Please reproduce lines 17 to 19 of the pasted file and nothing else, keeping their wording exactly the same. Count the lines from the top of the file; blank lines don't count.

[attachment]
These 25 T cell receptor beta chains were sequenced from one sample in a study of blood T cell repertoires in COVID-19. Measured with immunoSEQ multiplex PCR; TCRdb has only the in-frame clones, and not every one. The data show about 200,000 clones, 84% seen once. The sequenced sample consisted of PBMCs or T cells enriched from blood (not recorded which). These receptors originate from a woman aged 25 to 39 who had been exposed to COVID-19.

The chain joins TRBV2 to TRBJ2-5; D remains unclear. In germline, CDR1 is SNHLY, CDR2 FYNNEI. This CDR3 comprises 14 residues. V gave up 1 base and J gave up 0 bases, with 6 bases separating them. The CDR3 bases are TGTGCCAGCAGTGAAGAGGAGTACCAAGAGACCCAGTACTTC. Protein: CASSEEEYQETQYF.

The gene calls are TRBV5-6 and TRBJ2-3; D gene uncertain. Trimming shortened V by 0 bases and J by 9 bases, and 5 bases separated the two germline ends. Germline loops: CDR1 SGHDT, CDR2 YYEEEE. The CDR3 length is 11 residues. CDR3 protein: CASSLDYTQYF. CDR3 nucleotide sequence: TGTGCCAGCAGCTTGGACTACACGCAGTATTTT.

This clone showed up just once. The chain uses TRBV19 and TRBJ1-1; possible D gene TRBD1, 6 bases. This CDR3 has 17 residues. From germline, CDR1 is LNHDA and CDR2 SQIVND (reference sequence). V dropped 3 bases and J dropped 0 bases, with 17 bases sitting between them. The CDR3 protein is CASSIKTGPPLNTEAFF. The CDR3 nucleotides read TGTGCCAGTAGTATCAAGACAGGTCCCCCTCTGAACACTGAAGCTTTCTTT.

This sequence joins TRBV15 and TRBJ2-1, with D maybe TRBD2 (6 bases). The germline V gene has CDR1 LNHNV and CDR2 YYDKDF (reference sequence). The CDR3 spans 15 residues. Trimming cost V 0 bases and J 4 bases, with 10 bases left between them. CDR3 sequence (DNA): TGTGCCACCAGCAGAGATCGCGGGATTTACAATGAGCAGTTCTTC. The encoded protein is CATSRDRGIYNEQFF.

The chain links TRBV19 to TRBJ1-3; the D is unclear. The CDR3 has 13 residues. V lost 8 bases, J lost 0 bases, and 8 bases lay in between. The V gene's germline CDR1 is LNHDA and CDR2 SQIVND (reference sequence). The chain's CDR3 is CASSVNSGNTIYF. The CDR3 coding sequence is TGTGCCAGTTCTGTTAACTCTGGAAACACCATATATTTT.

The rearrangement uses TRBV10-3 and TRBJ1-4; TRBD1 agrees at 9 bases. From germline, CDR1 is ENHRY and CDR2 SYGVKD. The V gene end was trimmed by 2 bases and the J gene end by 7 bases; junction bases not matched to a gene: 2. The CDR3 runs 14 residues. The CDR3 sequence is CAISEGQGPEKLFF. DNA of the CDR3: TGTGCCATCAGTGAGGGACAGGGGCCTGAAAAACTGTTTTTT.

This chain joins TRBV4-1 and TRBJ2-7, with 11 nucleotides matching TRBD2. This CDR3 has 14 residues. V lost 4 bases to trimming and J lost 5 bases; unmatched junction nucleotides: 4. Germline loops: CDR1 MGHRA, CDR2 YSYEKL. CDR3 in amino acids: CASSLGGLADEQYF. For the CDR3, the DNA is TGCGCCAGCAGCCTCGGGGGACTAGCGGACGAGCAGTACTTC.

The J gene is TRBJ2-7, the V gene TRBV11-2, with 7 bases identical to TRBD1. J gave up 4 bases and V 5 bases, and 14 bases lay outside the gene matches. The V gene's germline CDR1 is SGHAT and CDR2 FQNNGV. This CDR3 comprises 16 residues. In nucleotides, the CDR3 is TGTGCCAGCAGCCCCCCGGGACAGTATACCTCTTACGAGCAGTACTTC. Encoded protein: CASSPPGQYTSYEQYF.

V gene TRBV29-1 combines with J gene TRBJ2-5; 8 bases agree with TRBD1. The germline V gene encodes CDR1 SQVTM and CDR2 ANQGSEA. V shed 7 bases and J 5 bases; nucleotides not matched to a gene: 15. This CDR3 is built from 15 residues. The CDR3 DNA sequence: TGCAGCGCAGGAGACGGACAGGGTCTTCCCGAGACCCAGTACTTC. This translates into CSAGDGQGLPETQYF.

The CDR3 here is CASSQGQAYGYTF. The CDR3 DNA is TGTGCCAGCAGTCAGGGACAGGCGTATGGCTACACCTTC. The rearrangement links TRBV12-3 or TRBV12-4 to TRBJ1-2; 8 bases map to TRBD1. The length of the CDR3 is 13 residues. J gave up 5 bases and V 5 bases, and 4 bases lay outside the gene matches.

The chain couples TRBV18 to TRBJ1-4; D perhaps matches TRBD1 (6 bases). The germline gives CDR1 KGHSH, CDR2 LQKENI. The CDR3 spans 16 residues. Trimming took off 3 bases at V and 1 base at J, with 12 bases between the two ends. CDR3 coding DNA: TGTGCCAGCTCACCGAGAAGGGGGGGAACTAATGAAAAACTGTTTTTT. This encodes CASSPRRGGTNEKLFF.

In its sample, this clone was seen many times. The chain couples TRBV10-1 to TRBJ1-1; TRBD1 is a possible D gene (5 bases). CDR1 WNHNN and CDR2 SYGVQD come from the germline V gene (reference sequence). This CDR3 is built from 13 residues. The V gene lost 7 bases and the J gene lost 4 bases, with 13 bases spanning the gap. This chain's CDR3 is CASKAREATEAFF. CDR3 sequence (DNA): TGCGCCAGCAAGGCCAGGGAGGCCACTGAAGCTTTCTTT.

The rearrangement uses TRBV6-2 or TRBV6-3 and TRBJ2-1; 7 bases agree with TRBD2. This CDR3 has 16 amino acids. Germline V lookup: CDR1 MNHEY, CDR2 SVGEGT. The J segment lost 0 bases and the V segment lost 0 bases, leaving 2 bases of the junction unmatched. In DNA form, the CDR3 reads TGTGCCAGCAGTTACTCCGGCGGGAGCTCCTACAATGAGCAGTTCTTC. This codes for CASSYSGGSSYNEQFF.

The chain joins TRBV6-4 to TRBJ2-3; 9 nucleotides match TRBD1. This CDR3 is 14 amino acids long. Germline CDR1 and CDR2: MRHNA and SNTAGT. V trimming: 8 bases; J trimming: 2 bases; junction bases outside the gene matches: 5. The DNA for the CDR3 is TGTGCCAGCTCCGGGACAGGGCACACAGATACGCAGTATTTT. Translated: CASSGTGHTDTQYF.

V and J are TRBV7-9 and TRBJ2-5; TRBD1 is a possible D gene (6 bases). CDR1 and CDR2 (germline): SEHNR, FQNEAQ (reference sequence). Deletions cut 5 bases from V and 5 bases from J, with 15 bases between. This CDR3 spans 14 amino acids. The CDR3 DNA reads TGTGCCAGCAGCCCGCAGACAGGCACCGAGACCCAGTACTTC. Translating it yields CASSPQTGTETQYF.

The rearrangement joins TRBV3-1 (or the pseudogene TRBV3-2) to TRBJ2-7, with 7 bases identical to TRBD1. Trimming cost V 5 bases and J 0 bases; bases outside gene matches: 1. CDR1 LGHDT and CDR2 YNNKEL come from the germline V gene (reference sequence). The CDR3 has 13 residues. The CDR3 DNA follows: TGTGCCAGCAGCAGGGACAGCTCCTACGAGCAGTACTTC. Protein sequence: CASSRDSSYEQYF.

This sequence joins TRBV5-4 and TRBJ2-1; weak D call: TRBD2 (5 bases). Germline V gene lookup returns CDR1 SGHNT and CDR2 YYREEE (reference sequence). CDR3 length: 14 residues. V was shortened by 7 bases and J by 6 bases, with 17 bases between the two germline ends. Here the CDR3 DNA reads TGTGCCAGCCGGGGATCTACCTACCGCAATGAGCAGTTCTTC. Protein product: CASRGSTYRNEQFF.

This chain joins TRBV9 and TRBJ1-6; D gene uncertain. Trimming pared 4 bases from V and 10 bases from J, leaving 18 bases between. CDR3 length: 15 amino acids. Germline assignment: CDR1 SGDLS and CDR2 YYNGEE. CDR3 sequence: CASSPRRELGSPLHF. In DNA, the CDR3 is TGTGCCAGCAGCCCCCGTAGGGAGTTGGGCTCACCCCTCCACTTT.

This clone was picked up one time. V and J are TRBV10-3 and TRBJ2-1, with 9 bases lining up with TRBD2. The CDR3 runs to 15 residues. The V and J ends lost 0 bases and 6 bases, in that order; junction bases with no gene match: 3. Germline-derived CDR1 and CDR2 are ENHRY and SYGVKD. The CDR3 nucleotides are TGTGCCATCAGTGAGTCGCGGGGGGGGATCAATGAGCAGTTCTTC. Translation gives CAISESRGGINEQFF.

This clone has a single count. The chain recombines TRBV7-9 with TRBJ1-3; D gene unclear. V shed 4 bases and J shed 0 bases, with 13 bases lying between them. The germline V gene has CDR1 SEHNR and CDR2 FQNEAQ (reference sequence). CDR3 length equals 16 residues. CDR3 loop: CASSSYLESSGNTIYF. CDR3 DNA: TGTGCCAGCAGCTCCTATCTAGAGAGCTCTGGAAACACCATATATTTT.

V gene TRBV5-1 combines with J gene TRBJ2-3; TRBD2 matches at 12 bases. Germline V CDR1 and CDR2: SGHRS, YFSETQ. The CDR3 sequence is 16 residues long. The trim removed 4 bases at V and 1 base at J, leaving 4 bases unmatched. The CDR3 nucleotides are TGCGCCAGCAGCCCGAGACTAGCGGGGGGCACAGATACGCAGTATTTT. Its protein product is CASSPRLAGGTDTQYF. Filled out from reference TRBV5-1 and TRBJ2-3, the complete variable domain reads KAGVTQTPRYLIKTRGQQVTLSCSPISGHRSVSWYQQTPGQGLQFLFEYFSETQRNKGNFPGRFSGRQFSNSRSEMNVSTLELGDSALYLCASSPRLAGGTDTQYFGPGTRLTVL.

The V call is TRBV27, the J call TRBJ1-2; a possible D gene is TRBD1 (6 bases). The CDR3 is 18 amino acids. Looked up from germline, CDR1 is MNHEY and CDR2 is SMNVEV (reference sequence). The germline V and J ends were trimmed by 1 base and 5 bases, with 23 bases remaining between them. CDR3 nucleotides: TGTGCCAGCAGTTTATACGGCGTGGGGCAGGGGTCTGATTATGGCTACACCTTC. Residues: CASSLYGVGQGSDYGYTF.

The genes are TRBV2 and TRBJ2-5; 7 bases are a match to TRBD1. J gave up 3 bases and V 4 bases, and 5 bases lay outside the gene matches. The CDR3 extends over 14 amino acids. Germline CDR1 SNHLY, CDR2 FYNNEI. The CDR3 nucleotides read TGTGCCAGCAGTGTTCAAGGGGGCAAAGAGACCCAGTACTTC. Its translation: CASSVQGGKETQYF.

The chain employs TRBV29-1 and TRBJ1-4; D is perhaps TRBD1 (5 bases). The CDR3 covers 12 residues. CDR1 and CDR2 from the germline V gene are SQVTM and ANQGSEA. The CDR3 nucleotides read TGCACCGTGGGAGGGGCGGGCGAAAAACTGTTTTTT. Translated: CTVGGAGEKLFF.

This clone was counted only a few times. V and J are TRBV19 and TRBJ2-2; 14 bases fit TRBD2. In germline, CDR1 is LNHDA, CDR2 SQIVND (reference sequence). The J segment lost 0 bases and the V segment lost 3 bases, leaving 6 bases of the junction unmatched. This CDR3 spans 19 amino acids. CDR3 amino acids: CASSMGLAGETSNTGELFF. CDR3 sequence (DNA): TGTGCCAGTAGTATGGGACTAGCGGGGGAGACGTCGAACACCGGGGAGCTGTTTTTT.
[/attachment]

The rearrangement joins TRBV3-1 (or the pseudogene TRBV3-2) to TRBJ2-7, with 7 bases identical to TRBD1. Trimming cost V 5 bases and J 0 bases; bases outside gene matches: 1. CDR1 LGHDT and CDR2 YNNKEL come from the germline V gene (reference sequence). The CDR3 has 13 residues. The CDR3 DNA follows: TGTGCCAGCAGCAGGGACAGCTCCTACGAGCAGTACTTC. Protein sequence: CASSRDSSYEQYF.

This sequence joins TRBV5-4 and TRBJ2-1; weak D call: TRBD2 (5 bases). Germline V gene lookup returns CDR1 SGHNT and CDR2 YYREEE (reference sequence). CDR3 length: 14 residues. V was shortened by 7 bases and J by 6 bases, with 17 bases between the two germline ends. Here the CDR3 DNA reads TGTGCCAGCCGGGGATCTACCTACCGCAATGAGCAGTTCTTC. Protein product: CASRGSTYRNEQFF.

This chain joins TRBV9 and TRBJ1-6; D gene uncertain. Trimming pared 4 bases from V and 10 bases from J, leaving 18 bases between. CDR3 length: 15 amino acids. Germline assignment: CDR1 SGDLS and CDR2 YYNGEE. CDR3 sequence: CASSPRRELGSPLHF. In DNA, the CDR3 is TGTGCCAGCAGCCCCCGTAGGGAGTTGGGCTCACCCCTCCACTTT.